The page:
A novel of New York today, Go deals with a group of young people whose lives are frenetic and even violent. Because they want passionately to believe in something and cannot find it, they create strange illusions to live by, and they are driven by a craving for excess. Their long nights involve liquor and marijuana, with the beat of bebop in the background, and they drift close to the fringes of the underworld. But these young people are neither callous nor criminal. They have talent, they seek belief; and they want to love.
“A score of important characters emerge from the fully developed novel. Central in the story stand Paul Hobbes and his wife whose struggle to sustain their marriage Mr. Holmes makes poignantly moving. Theirs is a closely knit world, for all its bizarre incident. It is made up of Stofsky, poet, mystic, disciple of Blake—a characterization of extraordinary freshness and appeal; of Agatson, violently determined to accomplish his own ruin; of Hart Kennedy, restless and inexhaustible, a man who lives by bebop rhythm; of Ancke, the cocaine addict, and Verger, student of theology; these and many more. Mr. Holmes graphically describes their course from Third Avenue to Broadway to the Village, but Go is no mere documentary. It has depth as well as a vivid surface; its characters have intellectual substance. Paul Hobbes come to understand, at last, that spiritual impoverishment leads inevitably to the death of hope, that here lies the root tragedy of them all.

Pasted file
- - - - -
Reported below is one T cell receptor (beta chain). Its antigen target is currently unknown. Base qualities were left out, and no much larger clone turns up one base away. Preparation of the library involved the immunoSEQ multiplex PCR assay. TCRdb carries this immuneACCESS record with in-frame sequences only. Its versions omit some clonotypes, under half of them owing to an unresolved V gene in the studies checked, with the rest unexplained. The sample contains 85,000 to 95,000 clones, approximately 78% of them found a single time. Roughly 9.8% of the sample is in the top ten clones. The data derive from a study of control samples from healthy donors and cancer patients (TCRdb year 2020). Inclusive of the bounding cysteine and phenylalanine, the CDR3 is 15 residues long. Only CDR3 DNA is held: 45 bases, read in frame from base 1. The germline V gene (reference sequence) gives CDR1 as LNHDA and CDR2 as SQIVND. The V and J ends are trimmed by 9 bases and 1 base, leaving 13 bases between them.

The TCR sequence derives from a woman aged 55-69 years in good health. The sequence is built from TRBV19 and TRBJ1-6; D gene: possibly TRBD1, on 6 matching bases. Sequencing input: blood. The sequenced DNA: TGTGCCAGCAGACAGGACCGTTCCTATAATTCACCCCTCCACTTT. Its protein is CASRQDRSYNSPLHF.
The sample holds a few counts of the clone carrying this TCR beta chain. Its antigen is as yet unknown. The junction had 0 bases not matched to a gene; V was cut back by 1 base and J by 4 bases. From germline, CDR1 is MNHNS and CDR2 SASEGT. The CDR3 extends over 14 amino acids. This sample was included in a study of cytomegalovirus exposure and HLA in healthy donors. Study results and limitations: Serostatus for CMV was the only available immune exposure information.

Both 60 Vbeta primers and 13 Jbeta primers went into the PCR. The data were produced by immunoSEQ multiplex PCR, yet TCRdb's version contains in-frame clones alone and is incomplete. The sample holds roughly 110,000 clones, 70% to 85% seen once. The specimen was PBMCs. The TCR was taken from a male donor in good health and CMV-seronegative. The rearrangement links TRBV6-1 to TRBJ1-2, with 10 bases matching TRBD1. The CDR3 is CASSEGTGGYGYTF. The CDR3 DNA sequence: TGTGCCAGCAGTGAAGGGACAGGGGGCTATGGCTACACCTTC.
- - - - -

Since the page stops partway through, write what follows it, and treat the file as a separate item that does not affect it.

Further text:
“Because of the insight and power that Clellon Holmes has brought to bear in Go, its unordinary world is lifted to general importance.”